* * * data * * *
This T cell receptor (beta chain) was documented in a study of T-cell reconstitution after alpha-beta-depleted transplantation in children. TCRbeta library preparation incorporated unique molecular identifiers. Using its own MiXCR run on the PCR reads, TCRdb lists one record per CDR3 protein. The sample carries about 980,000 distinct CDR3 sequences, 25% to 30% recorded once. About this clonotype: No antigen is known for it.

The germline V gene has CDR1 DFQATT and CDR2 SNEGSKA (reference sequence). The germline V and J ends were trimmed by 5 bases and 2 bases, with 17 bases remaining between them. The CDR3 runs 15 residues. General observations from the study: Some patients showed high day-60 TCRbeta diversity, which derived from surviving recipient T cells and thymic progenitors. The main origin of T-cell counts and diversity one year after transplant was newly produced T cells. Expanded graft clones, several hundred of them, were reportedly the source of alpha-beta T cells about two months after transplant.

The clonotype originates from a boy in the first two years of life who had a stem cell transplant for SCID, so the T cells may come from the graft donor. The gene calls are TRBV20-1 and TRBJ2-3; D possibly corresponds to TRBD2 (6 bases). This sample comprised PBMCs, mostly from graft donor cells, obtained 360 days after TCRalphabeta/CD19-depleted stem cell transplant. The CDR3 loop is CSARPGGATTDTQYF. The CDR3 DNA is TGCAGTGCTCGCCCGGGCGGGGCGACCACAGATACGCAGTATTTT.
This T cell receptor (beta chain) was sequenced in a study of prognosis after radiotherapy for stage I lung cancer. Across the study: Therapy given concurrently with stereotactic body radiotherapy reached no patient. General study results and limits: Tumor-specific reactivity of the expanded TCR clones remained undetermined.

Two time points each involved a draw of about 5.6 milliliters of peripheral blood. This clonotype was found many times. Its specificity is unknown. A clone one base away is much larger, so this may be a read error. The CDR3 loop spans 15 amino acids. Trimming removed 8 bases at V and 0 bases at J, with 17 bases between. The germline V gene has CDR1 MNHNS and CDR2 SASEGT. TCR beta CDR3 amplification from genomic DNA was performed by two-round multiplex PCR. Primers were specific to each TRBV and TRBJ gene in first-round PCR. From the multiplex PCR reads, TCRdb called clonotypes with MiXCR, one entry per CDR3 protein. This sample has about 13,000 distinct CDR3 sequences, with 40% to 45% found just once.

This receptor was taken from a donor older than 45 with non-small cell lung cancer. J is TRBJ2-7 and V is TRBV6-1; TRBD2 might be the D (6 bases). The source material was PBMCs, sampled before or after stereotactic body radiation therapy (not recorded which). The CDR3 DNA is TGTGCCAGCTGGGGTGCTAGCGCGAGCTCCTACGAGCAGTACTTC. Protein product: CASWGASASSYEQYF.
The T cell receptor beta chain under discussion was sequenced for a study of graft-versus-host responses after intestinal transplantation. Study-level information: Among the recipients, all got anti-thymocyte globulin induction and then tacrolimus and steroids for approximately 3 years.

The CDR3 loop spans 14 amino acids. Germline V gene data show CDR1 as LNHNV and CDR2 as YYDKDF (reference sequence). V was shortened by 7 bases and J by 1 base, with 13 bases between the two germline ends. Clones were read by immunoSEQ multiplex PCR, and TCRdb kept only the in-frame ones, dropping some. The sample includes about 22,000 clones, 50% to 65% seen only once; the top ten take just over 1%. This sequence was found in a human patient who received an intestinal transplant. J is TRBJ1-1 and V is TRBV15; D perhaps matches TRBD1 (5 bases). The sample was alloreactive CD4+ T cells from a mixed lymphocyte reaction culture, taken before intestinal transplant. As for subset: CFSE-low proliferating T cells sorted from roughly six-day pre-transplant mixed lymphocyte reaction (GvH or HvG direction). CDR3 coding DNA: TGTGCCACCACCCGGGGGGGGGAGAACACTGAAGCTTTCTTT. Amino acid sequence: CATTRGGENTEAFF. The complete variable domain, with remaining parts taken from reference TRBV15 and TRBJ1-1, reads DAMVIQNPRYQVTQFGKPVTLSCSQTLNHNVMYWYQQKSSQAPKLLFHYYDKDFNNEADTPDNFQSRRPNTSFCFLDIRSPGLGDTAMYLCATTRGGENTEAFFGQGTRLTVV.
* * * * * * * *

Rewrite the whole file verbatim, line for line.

This T cell receptor (beta chain) was documented in a study of T-cell reconstitution after alpha-beta-depleted transplantation in children. TCRbeta library preparation incorporated unique molecular identifiers. Using its own MiXCR run on the PCR reads, TCRdb lists one record per CDR3 protein. The sample carries about 980,000 distinct CDR3 sequences, 25% to 30% recorded once. About this clonotype: No antigen is known for it.

The germline V gene has CDR1 DFQATT and CDR2 SNEGSKA (reference sequence). The germline V and J ends were trimmed by 5 bases and 2 bases, with 17 bases remaining between them. The CDR3 runs 15 residues. General observations from the study: Some patients showed high day-60 TCRbeta diversity, which derived from surviving recipient T cells and thymic progenitors. The main origin of T-cell counts and diversity one year after transplant was newly produced T cells. Expanded graft clones, several hundred of them, were reportedly the source of alpha-beta T cells about two months after transplant.

The clonotype originates from a boy in the first two years of life who had a stem cell transplant for SCID, so the T cells may come from the graft donor. The gene calls are TRBV20-1 and TRBJ2-3; D possibly corresponds to TRBD2 (6 bases). This sample comprised PBMCs, mostly from graft donor cells, obtained 360 days after TCRalphabeta/CD19-depleted stem cell transplant. The CDR3 loop is CSARPGGATTDTQYF. The CDR3 DNA is TGCAGTGCTCGCCCGGGCGGGGCGACCACAGATACGCAGTATTTT.
This T cell receptor (beta chain) was sequenced in a study of prognosis after radiotherapy for stage I lung cancer. Across the study: Therapy given concurrently with stereotactic body radiotherapy reached no patient. General study results and limits: Tumor-specific reactivity of the expanded TCR clones remained undetermined.

Two time points each involved a draw of about 5.6 milliliters of peripheral blood. This clonotype was found many times. Its specificity is unknown. A clone one base away is much larger, so this may be a read error. The CDR3 loop spans 15 amino acids. Trimming removed 8 bases at V and 0 bases at J, with 17 bases between. The germline V gene has CDR1 MNHNS and CDR2 SASEGT. TCR beta CDR3 amplification from genomic DNA was performed by two-round multiplex PCR. Primers were specific to each TRBV and TRBJ gene in first-round PCR. From the multiplex PCR reads, TCRdb called clonotypes with MiXCR, one entry per CDR3 protein. This sample has about 13,000 distinct CDR3 sequences, with 40% to 45% found just once.

This receptor was taken from a donor older than 45 with non-small cell lung cancer. J is TRBJ2-7 and V is TRBV6-1; TRBD2 might be the D (6 bases). The source material was PBMCs, sampled before or after stereotactic body radiation therapy (not recorded which). The CDR3 DNA is TGTGCCAGCTGGGGTGCTAGCGCGAGCTCCTACGAGCAGTACTTC. Protein product: CASWGASASSYEQYF.
The T cell receptor beta chain under discussion was sequenced for a study of graft-versus-host responses after intestinal transplantation. Study-level information: Among the recipients, all got anti-thymocyte globulin induction and then tacrolimus and steroids for approximately 3 years.

The CDR3 loop spans 14 amino acids. Germline V gene data show CDR1 as LNHNV and CDR2 as YYDKDF (reference sequence). V was shortened by 7 bases and J by 1 base, with 13 bases between the two germline ends. Clones were read by immunoSEQ multiplex PCR, and TCRdb kept only the in-frame ones, dropping some. The sample includes about 22,000 clones, 50% to 65% seen only once; the top ten take just over 1%. This sequence was found in a human patient who received an intestinal transplant. J is TRBJ1-1 and V is TRBV15; D perhaps matches TRBD1 (5 bases). The sample was alloreactive CD4+ T cells from a mixed lymphocyte reaction culture, taken before intestinal transplant. As for subset: CFSE-low proliferating T cells sorted from roughly six-day pre-transplant mixed lymphocyte reaction (GvH or HvG direction). CDR3 coding DNA: TGTGCCACCACCCGGGGGGGGGAGAACACTGAAGCTTTCTTT. Amino acid sequence: CATTRGGENTEAFF. The complete variable domain, with remaining parts taken from reference TRBV15 and TRBJ1-1, reads DAMVIQNPRYQVTQFGKPVTLSCSQTLNHNVMYWYQQKSSQAPKLLFHYYDKDFNNEADTPDNFQSRRPNTSFCFLDIRSPGLGDTAMYLCATTRGGENTEAFFGQGTRLTVV.